I think the flourish is undignified and sophomoric — I think the point about bodily autonomy can be made without it — but I agree it’s a bit silly to make it a subject of discipline. But I also think it’s edging towards propaganda to say she was disciplined for saying “vagina.”

  3. Ken,

    I guess I’m having a hard time seeing what she said as an allegory to sexual assault.

    And if anything is sophomoric, it’s the legislation itself and the Michigan GOP, which has apparently solved all of that state’s economic and fiscal problems and can now concentrate on issues such as this.

  4. Ken says:

    She’s saying that the legislation is like the Speaker wanting to get into her vagina and she’s having to remind him that no means no.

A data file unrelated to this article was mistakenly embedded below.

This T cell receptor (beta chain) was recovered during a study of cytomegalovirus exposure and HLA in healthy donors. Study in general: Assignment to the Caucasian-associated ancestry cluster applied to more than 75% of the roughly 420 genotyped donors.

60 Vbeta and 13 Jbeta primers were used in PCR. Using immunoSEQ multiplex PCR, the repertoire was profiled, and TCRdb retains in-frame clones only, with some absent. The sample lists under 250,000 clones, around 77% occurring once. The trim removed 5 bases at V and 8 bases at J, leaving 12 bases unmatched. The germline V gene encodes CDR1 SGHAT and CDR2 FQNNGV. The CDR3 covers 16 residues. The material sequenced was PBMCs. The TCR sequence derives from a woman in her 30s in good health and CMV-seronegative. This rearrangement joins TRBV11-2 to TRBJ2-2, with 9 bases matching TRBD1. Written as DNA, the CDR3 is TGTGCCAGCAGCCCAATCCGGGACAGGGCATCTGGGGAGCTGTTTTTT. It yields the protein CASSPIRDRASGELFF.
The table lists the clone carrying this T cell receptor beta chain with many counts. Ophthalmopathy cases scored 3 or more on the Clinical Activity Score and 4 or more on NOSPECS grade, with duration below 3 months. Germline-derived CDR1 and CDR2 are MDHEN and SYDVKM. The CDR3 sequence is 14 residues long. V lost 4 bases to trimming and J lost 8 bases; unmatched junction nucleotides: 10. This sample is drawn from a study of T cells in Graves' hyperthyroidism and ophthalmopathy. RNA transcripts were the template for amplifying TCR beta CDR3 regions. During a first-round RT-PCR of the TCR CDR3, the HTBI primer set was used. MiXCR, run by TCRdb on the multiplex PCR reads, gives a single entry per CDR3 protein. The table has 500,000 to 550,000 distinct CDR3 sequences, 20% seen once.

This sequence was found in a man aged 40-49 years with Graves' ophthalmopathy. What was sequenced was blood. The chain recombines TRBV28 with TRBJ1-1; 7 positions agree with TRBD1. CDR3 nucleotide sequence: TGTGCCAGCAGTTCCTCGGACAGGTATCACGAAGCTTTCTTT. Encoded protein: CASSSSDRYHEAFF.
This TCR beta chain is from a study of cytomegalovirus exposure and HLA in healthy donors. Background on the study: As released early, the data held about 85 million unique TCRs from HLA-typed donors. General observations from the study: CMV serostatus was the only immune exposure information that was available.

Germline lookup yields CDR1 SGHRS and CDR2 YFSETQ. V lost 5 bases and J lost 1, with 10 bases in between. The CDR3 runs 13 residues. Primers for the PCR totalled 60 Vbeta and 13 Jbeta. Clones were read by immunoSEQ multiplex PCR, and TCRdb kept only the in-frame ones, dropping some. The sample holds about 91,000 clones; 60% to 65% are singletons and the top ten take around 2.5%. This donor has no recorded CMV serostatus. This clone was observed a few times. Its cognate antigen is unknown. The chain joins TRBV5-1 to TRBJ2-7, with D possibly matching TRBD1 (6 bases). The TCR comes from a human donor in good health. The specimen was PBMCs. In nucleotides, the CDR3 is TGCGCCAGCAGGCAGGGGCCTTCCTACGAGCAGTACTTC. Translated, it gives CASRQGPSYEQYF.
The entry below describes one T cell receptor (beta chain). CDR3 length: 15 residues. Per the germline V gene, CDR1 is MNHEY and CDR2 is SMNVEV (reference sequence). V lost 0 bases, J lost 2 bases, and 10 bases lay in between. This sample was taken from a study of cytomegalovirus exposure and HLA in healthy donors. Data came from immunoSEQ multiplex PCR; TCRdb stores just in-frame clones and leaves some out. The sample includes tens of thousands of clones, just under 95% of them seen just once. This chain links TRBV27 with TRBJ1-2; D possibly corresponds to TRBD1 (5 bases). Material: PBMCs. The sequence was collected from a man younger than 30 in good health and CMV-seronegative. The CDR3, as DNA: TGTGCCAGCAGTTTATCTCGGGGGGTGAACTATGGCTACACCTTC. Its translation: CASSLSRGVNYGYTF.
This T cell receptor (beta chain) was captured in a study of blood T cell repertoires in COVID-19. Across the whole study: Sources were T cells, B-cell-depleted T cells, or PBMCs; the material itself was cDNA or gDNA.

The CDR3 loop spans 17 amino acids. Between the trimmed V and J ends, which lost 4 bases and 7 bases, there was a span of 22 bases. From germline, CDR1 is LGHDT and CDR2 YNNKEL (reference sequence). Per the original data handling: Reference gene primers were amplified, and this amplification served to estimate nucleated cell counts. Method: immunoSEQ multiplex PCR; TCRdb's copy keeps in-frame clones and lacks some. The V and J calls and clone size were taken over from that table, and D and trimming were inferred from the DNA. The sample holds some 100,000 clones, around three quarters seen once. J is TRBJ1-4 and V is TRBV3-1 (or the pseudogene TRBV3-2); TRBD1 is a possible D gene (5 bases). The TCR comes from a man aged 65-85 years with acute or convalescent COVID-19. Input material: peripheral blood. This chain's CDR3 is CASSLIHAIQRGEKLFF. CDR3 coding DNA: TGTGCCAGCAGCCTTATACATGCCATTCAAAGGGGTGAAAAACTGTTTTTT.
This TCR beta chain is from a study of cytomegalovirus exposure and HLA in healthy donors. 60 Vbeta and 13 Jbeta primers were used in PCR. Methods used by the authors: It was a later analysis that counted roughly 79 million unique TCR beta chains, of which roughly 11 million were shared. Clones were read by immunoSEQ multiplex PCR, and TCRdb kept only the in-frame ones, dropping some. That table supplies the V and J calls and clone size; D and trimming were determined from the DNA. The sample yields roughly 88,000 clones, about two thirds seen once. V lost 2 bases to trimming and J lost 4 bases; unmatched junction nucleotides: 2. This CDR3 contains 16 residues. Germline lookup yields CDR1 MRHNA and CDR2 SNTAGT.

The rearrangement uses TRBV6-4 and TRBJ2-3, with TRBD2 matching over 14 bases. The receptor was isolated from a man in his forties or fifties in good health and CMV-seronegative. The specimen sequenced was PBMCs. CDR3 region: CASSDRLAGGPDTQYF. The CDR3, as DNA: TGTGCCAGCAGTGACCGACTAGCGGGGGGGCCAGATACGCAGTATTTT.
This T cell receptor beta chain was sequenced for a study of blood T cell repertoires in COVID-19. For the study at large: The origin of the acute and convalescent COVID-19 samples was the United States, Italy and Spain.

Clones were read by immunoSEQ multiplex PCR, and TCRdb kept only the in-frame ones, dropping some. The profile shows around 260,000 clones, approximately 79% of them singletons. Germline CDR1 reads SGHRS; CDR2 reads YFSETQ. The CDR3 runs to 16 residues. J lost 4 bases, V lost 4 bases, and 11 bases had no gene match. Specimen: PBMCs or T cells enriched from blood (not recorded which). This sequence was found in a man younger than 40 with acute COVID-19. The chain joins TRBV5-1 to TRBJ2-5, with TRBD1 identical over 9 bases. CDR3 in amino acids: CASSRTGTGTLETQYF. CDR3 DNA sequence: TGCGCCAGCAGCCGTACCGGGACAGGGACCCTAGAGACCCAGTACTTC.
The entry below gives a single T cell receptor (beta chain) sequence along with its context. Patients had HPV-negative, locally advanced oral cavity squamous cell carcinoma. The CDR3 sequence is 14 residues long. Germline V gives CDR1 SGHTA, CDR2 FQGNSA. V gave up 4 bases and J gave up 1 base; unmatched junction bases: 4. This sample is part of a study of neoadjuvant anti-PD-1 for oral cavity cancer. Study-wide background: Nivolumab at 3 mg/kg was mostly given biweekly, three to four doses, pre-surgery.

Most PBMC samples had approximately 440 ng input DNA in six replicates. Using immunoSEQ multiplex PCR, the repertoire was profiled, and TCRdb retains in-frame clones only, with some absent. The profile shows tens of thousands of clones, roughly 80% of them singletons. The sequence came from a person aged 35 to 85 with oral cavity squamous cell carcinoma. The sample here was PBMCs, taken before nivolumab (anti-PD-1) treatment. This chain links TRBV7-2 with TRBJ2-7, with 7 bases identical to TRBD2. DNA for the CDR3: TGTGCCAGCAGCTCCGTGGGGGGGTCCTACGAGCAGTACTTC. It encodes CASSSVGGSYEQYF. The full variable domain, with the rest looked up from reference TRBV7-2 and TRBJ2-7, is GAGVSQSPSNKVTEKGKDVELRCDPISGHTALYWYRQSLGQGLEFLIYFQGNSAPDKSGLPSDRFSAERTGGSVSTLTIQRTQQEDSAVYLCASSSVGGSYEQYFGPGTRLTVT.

Now, I could be wrong — maybe some Republican made a statement saying “she said the v word.”

    But I suspect they would have had the same reaction if she had said “your interest in my genitals” or “private parts.” The oversensitivity to criticism is the story. The attempt to spin it as Victorianism, rather than thin-skinnedness, is unpersuasive.

  5. @Ken: I suppose it depend on what :”it” means in the Representative’s statement. Does “it” refer to the entire sentence as being something that should not be said in mixed company or was “it” the word?

    Typically “it” in this type of statement seems to be linked to a given word, so I am not so sure your interpretation makes sense, but maybe.

  6. So it depends on what the meaning of “it” is. We need to get Bill Clinton to consult on this one, pronto.

    http://www.youtube.com/watch?v=j4XT-l-_3y0

  7. Further, if the objection was to the alleged metaphor, why not say that rather than say “It was so offensive, I don’t even want to say it in front of women. I would not say that in mixed company.”

    What’s “it”? A metaphor about sexual assault or the word vagina?

  8. al-Ameda says:

    Just more evidence that this country is in decline.
    Maybe it’s the 24/7 infotainment/news cycle but … These stories are kind of depressing.